Compare to semiconductors – point contact diodes (probing a crystal until a semiconducting region was found) and transistors (ditto). It took time from the proof-of-concept stage to the manufacturing stage and even then the early devices were crude and not that exciting performance wise. But while a crude semiconductor device was possible to "mass" manufacture the same isn't true of graphene devices – to be useful it have to be integrated in modern ULSI chips. And that is pretty complex, just reliably laying down a single layer of carbon atoms is hard, avoiding the carbon contaminating the silicon is hard, forming reliable contacts with the carbon is hard, compensating between lattice mismatches is hard etc.

        If you want a reasonable comparison just look at III-V semiconductor integration in a modern process flow. Then realize that III-V is in comparison a solved problem, it is possible to lay down e.g. GaAs on silicon wafers and make working devices and have been for a long time. But it isn't (yet) reliable enough to replace silicon based semiconductors even though the performance difference can be huge…

        1. your not wrong at all. These things are black boxes and we can only see or measure what escapes out of the black box.

          Electrons have fixed (granular) levels of kinetic energy rather than variable levels so they emit photons when they need to dissipate energy to achieve a lower energy state and on the other hand they can equally absorb a photon of energy when raising one state in kinetic energy. This happens all the time and only some portion of this energy escapes the medium (normally).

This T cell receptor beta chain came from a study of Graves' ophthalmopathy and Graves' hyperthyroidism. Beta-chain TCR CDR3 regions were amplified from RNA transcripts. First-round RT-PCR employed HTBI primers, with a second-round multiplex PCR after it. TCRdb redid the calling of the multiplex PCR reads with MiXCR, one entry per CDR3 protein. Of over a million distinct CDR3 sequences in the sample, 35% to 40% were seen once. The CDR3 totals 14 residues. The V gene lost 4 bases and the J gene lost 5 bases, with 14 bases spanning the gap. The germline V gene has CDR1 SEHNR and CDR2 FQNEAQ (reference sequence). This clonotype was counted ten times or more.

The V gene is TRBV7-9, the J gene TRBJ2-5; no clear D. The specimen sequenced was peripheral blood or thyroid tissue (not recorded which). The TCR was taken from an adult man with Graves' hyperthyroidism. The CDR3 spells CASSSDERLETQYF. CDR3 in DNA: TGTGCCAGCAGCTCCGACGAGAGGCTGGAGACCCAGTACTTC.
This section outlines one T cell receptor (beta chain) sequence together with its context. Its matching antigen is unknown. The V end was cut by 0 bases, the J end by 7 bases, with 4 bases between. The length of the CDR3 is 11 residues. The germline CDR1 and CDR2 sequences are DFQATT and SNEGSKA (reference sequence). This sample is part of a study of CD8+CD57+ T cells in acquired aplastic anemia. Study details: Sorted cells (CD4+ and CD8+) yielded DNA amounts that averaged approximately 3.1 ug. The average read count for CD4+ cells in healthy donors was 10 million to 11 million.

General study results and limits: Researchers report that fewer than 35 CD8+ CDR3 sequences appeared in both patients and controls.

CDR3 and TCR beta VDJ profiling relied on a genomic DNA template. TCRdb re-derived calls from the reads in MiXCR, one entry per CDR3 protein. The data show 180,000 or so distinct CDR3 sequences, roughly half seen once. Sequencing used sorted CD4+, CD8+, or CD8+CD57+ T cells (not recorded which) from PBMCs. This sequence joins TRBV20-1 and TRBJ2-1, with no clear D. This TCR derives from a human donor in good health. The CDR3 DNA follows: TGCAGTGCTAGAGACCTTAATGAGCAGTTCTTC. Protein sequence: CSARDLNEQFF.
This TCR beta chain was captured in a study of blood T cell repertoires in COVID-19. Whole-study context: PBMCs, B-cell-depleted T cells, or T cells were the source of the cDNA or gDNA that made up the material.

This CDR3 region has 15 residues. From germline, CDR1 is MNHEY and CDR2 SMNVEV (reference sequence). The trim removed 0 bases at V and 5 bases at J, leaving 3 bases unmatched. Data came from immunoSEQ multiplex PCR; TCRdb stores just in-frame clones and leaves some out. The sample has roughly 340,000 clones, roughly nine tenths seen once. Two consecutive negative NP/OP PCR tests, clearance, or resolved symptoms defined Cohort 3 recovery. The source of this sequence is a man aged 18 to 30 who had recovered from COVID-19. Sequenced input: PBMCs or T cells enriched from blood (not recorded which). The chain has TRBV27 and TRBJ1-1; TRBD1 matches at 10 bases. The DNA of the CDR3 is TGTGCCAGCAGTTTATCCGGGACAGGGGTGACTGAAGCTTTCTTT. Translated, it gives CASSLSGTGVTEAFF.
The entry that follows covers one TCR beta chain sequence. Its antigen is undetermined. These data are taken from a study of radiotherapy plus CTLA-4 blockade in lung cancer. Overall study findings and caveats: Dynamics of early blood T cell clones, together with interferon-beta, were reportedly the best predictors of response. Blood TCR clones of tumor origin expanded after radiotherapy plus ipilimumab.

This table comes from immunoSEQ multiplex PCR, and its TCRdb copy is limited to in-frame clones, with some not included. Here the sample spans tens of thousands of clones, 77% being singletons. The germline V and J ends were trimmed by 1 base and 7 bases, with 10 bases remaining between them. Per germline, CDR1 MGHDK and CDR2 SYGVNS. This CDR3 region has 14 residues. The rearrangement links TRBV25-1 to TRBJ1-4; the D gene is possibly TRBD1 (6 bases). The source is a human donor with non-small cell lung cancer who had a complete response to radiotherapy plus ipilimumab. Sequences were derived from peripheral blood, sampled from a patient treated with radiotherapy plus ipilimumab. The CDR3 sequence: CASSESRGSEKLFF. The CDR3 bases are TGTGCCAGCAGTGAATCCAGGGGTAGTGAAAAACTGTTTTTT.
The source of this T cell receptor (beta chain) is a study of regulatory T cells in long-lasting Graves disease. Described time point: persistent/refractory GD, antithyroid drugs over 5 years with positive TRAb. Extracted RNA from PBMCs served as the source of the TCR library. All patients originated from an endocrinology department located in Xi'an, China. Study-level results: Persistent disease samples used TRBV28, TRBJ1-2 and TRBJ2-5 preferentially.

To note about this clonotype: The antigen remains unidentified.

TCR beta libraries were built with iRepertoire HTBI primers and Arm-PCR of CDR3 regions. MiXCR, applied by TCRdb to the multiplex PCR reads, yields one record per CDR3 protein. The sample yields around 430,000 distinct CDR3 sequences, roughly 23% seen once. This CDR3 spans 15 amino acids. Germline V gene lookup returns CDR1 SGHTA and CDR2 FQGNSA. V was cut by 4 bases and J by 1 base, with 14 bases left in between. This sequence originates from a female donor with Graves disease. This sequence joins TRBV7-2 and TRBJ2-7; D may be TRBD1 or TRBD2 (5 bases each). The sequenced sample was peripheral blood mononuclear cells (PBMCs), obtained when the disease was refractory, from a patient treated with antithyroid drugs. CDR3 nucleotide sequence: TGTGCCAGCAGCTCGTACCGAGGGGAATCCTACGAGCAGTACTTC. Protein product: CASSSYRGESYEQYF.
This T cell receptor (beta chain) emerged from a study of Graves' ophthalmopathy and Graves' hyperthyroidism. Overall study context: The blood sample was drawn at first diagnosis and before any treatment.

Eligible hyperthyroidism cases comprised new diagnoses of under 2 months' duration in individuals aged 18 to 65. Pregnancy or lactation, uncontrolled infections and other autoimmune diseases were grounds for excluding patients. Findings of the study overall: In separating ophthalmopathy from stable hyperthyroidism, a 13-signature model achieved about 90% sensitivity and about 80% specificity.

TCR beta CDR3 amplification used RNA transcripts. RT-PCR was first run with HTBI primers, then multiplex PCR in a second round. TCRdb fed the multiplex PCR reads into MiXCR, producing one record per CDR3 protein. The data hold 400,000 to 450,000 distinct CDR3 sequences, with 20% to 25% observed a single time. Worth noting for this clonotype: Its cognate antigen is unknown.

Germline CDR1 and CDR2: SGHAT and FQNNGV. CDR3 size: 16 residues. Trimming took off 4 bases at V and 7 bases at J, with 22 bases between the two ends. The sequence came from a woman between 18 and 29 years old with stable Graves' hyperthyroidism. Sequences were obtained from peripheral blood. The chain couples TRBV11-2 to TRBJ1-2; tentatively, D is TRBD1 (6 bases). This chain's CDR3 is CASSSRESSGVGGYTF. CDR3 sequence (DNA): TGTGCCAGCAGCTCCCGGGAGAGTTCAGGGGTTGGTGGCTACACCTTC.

I think the difference with graphene is that it reduces this internal emission / re-absorption so that it has a much higher energy saturation point where the energy emission from the medium is spontaneous.

          1. You are perhaps thinking of electrons bound to atoms? Free electrons, like in a CRT take on whatever energy they get from acceleration by the electric field. Metals (and apparently graphene) have free electrons. That is why you can shake them about in an antenna to get EM radiation and why antennas are not made of plastic.

          2. @[TheRegnirps]

            All true but that is not the attribute of electron flow that is responsible for this property.

            Free electron flow is chaotic. This principle relies on ordered electron flow.

      1. Faster than light in the media. It is what causes the blue glow from reactors in water. Energy is dumped as light when something enters the water at FTL (in water). The speed of light in a medium is the ratio of the permittivity to permeability. In vacuum it is highest.

      2. I understood the Cerenkov emission, the wording just made it sound (to me) as if electricity was amplifying / triggering a release of stored photons. I was just seeing if I was the only one reading the summary wrong.

        The research paper and complementary MIT press release clarified my reading error.

    1. If you had something with enough activity to give off visible Chervenkov radiation in a bucket of water, the water would boil off fairly quickly, you’d have to constantly top it off…maybe air ionization would give off some light as well? :D

      1. I don’t recall any heat problems in research reactors, but the pools are pretty deep and big enough to stop nearly all forms of radiation coming from the reactor. Must have been passive cooling.

  1. I would like to buy some graphene. Everyone should be buying stock in this. As soon as we can 3D print graphene products, global warming will end, and every country’s borders will be safe and secure. Graphene is the love-child of Avogadro and Tesla.